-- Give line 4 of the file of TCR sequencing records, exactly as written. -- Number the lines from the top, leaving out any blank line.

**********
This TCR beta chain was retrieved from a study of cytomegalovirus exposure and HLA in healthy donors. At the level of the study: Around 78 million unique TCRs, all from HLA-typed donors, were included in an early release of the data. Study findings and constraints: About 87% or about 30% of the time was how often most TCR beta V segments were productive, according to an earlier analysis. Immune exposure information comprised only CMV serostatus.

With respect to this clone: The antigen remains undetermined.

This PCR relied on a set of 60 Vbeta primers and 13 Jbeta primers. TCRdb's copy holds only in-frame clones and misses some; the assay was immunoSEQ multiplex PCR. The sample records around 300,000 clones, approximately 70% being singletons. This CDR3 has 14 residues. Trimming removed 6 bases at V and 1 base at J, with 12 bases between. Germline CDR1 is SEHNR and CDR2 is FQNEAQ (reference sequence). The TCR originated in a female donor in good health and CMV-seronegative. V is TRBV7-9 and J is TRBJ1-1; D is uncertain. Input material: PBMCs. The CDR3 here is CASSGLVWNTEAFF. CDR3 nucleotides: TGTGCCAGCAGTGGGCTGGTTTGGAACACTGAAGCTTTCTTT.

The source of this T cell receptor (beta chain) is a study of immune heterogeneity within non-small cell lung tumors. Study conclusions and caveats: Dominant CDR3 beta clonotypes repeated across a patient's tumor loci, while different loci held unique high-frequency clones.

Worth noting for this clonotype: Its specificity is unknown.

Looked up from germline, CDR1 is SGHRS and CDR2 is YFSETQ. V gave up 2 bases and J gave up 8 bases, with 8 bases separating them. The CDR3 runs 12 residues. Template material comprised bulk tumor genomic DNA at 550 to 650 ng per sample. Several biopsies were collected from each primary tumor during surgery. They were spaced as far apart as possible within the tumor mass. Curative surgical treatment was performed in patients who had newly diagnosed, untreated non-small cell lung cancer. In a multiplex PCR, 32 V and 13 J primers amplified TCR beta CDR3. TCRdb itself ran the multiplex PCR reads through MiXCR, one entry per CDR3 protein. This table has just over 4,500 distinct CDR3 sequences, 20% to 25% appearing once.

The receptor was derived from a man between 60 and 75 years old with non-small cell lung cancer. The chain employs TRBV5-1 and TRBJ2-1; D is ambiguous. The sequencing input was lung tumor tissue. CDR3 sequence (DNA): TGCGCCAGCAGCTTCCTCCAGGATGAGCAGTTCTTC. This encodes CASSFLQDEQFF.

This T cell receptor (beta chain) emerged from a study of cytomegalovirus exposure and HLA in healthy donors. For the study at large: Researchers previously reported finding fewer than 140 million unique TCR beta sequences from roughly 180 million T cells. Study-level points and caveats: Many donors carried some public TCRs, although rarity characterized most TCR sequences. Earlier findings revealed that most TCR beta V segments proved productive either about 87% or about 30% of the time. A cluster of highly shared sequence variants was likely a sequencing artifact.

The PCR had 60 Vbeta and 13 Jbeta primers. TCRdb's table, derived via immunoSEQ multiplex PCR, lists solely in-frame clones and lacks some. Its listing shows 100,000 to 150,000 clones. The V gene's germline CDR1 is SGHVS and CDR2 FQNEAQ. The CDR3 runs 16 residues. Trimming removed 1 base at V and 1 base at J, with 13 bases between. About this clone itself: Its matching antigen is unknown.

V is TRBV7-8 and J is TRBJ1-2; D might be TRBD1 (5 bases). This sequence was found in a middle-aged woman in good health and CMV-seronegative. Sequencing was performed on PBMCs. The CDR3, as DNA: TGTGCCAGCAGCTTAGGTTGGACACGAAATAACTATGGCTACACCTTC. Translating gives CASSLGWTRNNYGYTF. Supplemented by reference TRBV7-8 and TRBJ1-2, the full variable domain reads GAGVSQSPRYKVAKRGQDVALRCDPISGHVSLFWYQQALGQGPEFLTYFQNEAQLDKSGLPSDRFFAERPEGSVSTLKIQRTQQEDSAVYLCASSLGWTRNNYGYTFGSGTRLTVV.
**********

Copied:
The source of this T cell receptor (beta chain) is a study of immune heterogeneity within non-small cell lung tumors. Study conclusions and caveats: Dominant CDR3 beta clonotypes repeated across a patient's tumor loci, while different loci held unique high-frequency clones.